I Am The Problem – A Lament

man sitting pensively at shoreline

The problem with the world is me.

I suppose you are, too, but I cannot change you. Adding more words to the seemingly growing divisions, problems, and injustices of the world also has limited impact. Besides, it does not change me, the problem.

I have found myself lamenting more frequently lately.

Is this world going down the drain? Is our country headed down an irreversible path of self-destruction? Will my kids, and yours, have a country worth living in when they are my age?

I don’t know.

It just hurts.

And yet, I am the problem.

I can’t imagine getting that call. I fear getting that call. The one that says your loved one is gone. Another shooting, another accident, another tragedy. And yet I turn past the headlines when it is just a normal weekend in Chicago, jettisoning real life for the sports section, hoping for a diversion.

I am the problem.

Life is busy, life is fast. Emails to answer, and calls to make. Better check those texts and reply to those likes. How superficial this has all become? Posting cute pictures, fun experiences, and “look at me” hustling updates. I hope you “like” so I feel liked.

Do I feel liked?

I am the problem.

I write these words in the sky. Headphones on, to-dos in mind, and executing-in-motion. Never stop, rarely rest. No wonder I am tired. Do I even notice the guy next to me? Do I know his name, or anything about him? Do I even care?

I am the problem.

I see passengers, feel them bump me and hit me with their stuff. We all have so much stuff! I see their frowns, their anxious gazes. How do I present myself, I wonder? How many of them notice me? Do I really notice them, or do I simply judge?

I am the problem.

I turn on TV, or read online. Noise, noise, NOISE! They’re wrong, they’re right. WE are right, and THEY are wrong. It is nauseating. Is there anything we agree on anymore? Then I remember that I am not above the fray. I have contributed to this mess.

I am the problem.

Solutions! Everyone has a solution to the problem. Outlaw this, protect that. If you are not for “this,” whatever “this” is, you are not a real person. People “like us” are about “this” and we include everyone, so long as they are with “us.” For, If our side was in charge, this would not be happening. Again, I am not above the fray here either. On the wrong day I spew cheap solutions to complex problems, admittedly thinking my way is the right way.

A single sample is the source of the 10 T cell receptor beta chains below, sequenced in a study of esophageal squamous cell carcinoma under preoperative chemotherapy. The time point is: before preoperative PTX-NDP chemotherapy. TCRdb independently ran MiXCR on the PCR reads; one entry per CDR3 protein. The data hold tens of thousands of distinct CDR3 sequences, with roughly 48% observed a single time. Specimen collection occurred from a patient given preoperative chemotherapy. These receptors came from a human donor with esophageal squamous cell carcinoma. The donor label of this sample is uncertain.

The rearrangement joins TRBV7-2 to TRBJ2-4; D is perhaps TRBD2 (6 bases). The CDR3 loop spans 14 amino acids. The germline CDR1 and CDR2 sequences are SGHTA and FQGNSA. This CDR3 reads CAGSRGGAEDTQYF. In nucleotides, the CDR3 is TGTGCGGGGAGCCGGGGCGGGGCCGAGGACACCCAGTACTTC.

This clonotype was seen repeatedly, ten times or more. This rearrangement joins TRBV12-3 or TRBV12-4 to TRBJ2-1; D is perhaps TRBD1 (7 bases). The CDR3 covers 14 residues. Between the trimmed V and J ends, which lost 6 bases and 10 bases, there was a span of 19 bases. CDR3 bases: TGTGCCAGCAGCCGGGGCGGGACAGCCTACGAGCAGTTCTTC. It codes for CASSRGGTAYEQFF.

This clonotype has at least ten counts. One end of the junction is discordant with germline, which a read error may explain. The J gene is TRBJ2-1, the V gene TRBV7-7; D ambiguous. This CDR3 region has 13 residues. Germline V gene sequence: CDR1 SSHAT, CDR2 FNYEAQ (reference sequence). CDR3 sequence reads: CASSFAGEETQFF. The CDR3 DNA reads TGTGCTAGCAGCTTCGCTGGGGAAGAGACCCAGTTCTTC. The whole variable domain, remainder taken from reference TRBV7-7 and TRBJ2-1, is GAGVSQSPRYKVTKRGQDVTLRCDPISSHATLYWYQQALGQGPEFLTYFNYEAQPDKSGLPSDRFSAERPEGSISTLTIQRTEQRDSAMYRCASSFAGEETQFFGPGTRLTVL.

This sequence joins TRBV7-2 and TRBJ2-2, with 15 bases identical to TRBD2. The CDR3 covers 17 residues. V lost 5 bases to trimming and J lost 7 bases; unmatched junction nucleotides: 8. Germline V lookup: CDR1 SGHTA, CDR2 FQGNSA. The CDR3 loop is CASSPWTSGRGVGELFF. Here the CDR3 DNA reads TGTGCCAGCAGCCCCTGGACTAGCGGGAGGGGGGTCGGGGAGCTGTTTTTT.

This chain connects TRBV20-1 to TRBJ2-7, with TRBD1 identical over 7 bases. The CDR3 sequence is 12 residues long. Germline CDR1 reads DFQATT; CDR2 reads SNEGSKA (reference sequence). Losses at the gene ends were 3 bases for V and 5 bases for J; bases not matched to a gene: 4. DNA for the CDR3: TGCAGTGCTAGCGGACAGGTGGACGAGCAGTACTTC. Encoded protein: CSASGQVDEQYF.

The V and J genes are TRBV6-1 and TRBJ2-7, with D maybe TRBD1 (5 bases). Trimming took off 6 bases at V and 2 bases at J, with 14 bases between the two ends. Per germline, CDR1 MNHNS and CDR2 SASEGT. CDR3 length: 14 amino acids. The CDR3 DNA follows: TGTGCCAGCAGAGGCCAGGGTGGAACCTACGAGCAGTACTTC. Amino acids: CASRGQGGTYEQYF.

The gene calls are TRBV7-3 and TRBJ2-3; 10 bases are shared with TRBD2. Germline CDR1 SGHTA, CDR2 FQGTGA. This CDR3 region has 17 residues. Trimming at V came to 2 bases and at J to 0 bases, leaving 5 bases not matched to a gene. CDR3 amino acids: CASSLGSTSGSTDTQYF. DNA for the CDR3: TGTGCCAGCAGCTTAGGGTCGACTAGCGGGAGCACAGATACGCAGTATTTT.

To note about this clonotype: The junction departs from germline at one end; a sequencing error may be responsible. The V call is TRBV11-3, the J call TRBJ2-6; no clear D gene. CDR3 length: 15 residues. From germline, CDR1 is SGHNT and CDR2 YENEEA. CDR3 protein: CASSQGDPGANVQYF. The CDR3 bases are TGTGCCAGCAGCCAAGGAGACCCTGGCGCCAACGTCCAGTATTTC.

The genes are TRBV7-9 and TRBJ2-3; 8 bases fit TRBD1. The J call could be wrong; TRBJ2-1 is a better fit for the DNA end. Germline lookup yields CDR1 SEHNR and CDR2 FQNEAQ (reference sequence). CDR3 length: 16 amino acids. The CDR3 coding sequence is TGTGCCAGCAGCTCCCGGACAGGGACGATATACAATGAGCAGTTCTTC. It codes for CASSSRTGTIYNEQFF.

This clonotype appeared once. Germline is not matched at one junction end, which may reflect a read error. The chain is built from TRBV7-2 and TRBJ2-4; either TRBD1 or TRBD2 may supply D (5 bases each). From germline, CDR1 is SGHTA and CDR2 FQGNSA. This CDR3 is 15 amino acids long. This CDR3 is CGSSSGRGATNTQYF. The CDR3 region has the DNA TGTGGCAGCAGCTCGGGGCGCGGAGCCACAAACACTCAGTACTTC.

I am still the problem.

Tired, worn, and grieving. I grieve for the division. For, the souls that perished last weekend in senseless violence. El Paso, Dayton, Chicago, and too many other places. Names that should not be forgotten, but will soon be to most. I grieve for the lonely. For those that feel like there is no hope, no other option, and no reason to go on. I also grieve for the angry. If you listen deep enough, you can hear a longing for peace echoing over the yelling, shouting, name-calling, and finger-pointing. How do I know?

Because it is in my soul as well.

I am the problem.

You might be wondering what the point of this lament is?

There is a forest preserve not far from our house. It is located off a busy street that goes over a Highway. Cars hurry from one place to the next, seemingly always in a rush. Yet, this forest preserve still waits. It sits. Its trees extend to heights that cover it from the surrounding area. Inside it, one finds flowing streams. There are even a few small water falls where the stream flows down. If you look deep enough, there are also ponds with various sizes of bass and other fish. You can even see a family of deer wondering around if you are quiet enough.

It is heavenly.

The juxtaposition of the highway and forest preserve is the juxtaposition of my soul. The former is all about driving as fast as possible to get from point A to point B. The latter involves slowing down, reflecting, and intentionally observing.

I am the problem, but I follow the Good Shepherd.

He waits at the gate of the forest preserve. “For my yoke is easy and my burden is light,” He says. I am so sad, I say. “I wept,” He says.

Something tells me He is still weeping.

But like the stream’s constant flowing, don’t mistake the gentleness of His Spirit for weakness, lack of care, or power. “I am the good shepherd. The good shepherd lays down his life for his sheep,” He says. “In this world you will have trouble, but take heart, I have overcome this world.”

So while I am the problem, the Good Shepherd is the Hope.

When I reconnect with Him, my life’s circumstances don’t always improve. But I always improve for life’s circumstances.

And I trust his promise that life may not improve anytime soon, but it eventually will.

So my problem might persist for a while longer.

But one day…